I am at my wits end!  I have invested time and money into gaining the cipd level 5 qualification and have a wealth of 14 years experience in recruitment, business development and sales.  Since taking a new direction into HR by gaining  15 months in Admin.  I cannot secure a perm or temp job. I've received excellent interview feedback after attending several interviews.

I am now financially in a bad place.  How are you expected to develop and be given an opportunity when it's such a competitive market?


  • Hi Julie
    I'm afraid the key is probably in the last two words - it is a competitive market. I think the question is how you can stand out from the competition. Obviously you have some very valuable skills that are transferable to an HR role - are you making the most of them on your CV and linking them to the requirements of the jobs you are applying for?

    Alternatively have you though about developing some HR experience through volunteering? I kept my generalist skills up to date during the time I was in a specialist role by becoming a school governor and advising the head on staffing issues. I got my teeth into restructures, shared parental leave, flexible working requests performance and pay appeals amongst other things. In addition I volunteered as a trainer with another organisation to grow my skills in that area. I honestly feel my volunteering has given me a much more well rounded offer as a HR professional.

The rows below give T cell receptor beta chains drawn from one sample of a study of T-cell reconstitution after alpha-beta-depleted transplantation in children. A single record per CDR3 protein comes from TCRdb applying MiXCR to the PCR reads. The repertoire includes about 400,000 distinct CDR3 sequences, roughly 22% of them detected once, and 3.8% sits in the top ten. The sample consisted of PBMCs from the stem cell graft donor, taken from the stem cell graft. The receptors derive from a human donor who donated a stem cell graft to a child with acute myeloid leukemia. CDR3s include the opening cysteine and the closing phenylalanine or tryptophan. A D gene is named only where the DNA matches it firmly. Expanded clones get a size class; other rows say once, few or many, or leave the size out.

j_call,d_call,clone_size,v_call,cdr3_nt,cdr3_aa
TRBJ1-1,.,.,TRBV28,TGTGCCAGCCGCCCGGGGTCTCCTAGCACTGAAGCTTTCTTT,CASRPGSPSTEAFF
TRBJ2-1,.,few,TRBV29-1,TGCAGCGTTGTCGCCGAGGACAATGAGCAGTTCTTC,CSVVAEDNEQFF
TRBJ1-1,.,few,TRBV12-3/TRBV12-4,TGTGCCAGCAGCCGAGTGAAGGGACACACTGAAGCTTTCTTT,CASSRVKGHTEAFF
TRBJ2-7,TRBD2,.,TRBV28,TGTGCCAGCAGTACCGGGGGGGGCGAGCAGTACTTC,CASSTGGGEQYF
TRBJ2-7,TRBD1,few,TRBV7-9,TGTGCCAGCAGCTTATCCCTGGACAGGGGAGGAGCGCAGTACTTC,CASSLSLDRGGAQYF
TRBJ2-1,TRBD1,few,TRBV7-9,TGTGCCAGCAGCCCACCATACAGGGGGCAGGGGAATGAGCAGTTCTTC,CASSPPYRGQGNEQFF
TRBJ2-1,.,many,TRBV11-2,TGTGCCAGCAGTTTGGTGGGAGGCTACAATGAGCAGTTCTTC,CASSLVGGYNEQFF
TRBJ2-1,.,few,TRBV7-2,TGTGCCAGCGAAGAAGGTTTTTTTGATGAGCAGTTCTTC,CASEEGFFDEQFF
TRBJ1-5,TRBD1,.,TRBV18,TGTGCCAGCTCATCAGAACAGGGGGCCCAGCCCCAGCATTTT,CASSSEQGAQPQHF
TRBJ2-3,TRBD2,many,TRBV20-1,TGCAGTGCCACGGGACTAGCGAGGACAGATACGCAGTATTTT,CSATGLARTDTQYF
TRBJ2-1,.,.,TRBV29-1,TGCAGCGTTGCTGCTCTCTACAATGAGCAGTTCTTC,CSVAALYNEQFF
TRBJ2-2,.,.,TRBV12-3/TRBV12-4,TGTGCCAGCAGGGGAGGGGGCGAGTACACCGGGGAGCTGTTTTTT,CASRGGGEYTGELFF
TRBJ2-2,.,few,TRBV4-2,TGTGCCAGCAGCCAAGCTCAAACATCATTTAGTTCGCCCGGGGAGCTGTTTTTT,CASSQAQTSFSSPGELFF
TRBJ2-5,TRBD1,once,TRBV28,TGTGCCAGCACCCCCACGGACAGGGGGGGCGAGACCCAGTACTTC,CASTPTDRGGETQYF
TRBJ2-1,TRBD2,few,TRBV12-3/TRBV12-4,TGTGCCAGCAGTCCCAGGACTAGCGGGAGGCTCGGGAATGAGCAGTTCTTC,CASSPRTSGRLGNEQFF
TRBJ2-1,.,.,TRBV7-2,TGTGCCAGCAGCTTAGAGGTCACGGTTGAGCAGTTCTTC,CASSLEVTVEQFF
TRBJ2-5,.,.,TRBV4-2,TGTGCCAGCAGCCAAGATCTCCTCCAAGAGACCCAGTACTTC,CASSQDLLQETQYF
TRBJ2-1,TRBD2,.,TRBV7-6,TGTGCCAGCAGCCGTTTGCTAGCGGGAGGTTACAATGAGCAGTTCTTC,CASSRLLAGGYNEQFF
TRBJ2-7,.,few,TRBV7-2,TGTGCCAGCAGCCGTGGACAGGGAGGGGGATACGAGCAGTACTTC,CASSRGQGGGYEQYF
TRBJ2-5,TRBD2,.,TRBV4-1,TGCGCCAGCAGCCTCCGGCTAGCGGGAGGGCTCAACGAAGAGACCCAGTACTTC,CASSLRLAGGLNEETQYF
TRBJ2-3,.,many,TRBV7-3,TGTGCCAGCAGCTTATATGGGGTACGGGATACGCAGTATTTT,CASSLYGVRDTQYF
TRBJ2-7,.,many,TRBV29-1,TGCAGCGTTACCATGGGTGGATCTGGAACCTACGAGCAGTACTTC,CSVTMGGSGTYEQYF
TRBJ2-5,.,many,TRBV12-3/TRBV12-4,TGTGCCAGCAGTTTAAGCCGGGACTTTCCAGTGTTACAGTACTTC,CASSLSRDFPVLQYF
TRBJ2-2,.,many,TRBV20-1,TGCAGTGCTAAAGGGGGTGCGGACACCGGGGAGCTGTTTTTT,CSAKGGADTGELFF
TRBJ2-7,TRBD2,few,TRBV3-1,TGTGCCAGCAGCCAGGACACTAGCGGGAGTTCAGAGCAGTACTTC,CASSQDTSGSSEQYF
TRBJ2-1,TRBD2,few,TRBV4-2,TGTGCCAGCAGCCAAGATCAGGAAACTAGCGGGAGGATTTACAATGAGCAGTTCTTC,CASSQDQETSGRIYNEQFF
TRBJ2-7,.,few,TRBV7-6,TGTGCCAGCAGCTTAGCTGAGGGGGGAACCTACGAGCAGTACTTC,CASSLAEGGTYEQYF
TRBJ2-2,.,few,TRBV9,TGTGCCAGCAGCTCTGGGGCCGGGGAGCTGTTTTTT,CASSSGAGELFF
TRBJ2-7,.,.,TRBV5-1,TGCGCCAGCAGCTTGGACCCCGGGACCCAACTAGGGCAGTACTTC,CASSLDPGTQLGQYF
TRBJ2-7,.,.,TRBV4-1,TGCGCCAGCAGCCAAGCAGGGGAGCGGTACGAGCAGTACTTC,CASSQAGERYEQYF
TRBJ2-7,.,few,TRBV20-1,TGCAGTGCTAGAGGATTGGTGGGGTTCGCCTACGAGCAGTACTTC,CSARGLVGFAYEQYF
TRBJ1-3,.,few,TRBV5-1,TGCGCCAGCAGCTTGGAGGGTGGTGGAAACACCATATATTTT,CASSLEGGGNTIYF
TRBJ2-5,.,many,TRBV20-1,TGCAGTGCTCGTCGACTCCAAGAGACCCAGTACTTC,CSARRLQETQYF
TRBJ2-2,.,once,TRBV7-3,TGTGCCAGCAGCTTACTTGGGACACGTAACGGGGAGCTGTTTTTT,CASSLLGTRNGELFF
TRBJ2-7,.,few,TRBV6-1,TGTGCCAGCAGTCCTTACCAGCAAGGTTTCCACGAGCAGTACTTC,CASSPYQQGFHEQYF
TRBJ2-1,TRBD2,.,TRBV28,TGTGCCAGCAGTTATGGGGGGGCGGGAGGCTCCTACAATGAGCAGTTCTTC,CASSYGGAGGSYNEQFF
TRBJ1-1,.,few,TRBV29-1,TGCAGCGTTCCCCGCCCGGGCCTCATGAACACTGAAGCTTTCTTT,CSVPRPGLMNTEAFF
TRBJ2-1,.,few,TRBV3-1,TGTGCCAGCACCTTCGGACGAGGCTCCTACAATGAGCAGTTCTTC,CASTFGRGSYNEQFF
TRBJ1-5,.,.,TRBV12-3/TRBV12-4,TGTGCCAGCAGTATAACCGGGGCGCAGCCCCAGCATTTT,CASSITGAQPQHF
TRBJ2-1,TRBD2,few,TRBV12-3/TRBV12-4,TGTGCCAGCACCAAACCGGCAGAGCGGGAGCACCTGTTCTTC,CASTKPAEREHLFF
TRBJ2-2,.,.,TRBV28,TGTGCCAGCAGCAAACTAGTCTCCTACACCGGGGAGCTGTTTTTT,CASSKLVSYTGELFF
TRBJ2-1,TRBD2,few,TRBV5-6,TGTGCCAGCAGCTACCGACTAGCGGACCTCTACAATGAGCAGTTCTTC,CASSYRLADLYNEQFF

Another route to take is to do some networking - go along and meet your local CIPD branch and get to know HR professionals in the area. They may well know of jobs coming up or may be able to give you more advice. And they may be looking for volunteers to help run the branch too.... ;-)

    I hope that gives you a few ideas about how you can stand out from the crowd and make the most of your experience.

  • In reply to Jacqueline:

    Hi Julie,

    As you and Jackie have mentioned it is an incredibly competitive marketplace, more so now than ever before in my opinion. You have to tick a lot of boxes to get shortlisted these days and if someone else ticks more boxes than you, they will get preference over you. Experience counts for so much and Jacque raises some excellent pointers on how to raise your HR profile. Don't forget there are ways to raise your HR profile on-line too, by entering into discussion, networking and engaging in relevant content on social media platforms.

    I guess some of your issues may depend on the type of opportunities you have applied for and your 'perceived' suitability? Does your CV fully reflect your skills, experience and how closely does it match the peson spec or JD? If you have the skills/experience/qualities which are outlined in the JD - make sure this language is depicted in your CV - keywords are incredibly important! However, you are securing interviews so you are getting something right so don't be too disheartened.

    I'd probably prope a little deeper following your last few inteviews to understand a little more as to why you weren't being progressed? Was it down to experience, or chemistry/fit or maybe you just need to tweak your interview technique? Try and learn from your experiences so far so you can adapt going forward.

    Hope that helps, good luck.
  • In reply to Ginnie:

    Hi Ginnie,